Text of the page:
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Differences in Trampoline-Related Knee Injuries Between Children and Adults: A Cross-Sectional Study.

BACKGROUND: Little is known about the specific risk of knee injuries due to trampoline accidents in adults compared with children.

PURPOSE: To investigate the differences in trampoline-related knee injuries between children and adults and identify risk factors and protective strategies to reduce injury incidence.

STUDY DESIGN: Cross-sectional study; Level of evidence, 3.

METHODS: Data on 229 consecutive patients treated for trampoline-related knee injuries in a single institution were prospectively collected, analyzed, and included. Risk factors, injury patterns, and clinical treatments were compared between skeletally immature and skeletally mature patients. Logistic regression was used to determine the odds ratios for specific risk factors for trampoline-related injuries-including body mass index (BMI), trauma mechanism, patient age, and accident location.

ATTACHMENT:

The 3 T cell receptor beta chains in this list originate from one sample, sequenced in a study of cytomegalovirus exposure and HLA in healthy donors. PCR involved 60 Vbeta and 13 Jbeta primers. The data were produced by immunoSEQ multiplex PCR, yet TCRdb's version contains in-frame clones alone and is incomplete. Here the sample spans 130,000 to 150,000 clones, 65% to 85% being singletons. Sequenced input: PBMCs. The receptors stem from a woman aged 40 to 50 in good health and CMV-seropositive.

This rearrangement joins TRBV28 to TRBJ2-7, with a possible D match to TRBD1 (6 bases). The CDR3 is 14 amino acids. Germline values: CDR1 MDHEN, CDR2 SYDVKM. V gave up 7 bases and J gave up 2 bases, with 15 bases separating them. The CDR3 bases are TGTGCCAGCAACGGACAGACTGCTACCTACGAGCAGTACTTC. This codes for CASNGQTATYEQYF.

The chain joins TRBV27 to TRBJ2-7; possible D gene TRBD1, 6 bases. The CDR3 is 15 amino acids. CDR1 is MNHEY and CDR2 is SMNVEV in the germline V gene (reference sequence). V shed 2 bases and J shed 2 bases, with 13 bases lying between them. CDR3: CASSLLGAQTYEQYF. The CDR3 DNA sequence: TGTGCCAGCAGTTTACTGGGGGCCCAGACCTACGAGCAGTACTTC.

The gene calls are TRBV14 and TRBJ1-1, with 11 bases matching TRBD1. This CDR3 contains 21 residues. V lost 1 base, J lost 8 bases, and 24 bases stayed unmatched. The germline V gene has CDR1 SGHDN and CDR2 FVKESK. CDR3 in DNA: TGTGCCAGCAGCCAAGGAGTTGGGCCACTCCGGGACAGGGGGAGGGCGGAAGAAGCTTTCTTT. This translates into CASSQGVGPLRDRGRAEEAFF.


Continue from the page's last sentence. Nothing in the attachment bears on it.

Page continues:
RESULTS: A total of 229 patients met the inclusion criteria; 118 (52%) patients (women, 54.2%; mean age, 8.5 ± 4.1 years) were skeletally immature at the time of injury, and 111 (48%) patients (women, 72%; mean age, 31.9 ± 13.1 years) had closed physes on initial presentation and were classified as skeletally mature. A total of 63 patients (28%) required surgical treatment for their knee injury. Overall, 50 anterior cruciate ligament (ACL) tears, 46 fractures, 39 meniscal tears, 31 ligamentous tears other than ACL, 22 patellar dislocations, and 38 soft tissue injuries, such as lacerations, were recorded. Skeletally mature patients had 7.8 times higher odds (95% CI, 1.6-46.8; P < .05) and 19.1 increased odds (95% CI, 5.5-74.9; P < .05) of an ACL tear or another ligamentous tear, respectively, compared with skeletally immature patients. Patients who described instability and giving way of the knee as relevant trauma mechanisms had odds of 3.11 (95% CI, 0.9-14.8; P < .05) of an ACL tear compared with other trauma mechanisms. Meniscal tears were observed more frequently in the skeletally mature cohort ( P < .05). An elevated BMI was associated with a significantly higher relative risk of an ACL tear, a ligamentous tear other than the ACL, and an injury requiring surgery. A third of surgically treated patients were subject to a delayed diagnosis.

CONCLUSION: Adults had a significantly increased risk of ligamentous and meniscal tears and required operative intervention more often than skeletally immature individuals. Elevated BMI, age, and instability events in terms of trauma mechanism conveyed an increased risk of structural damage to the knee.

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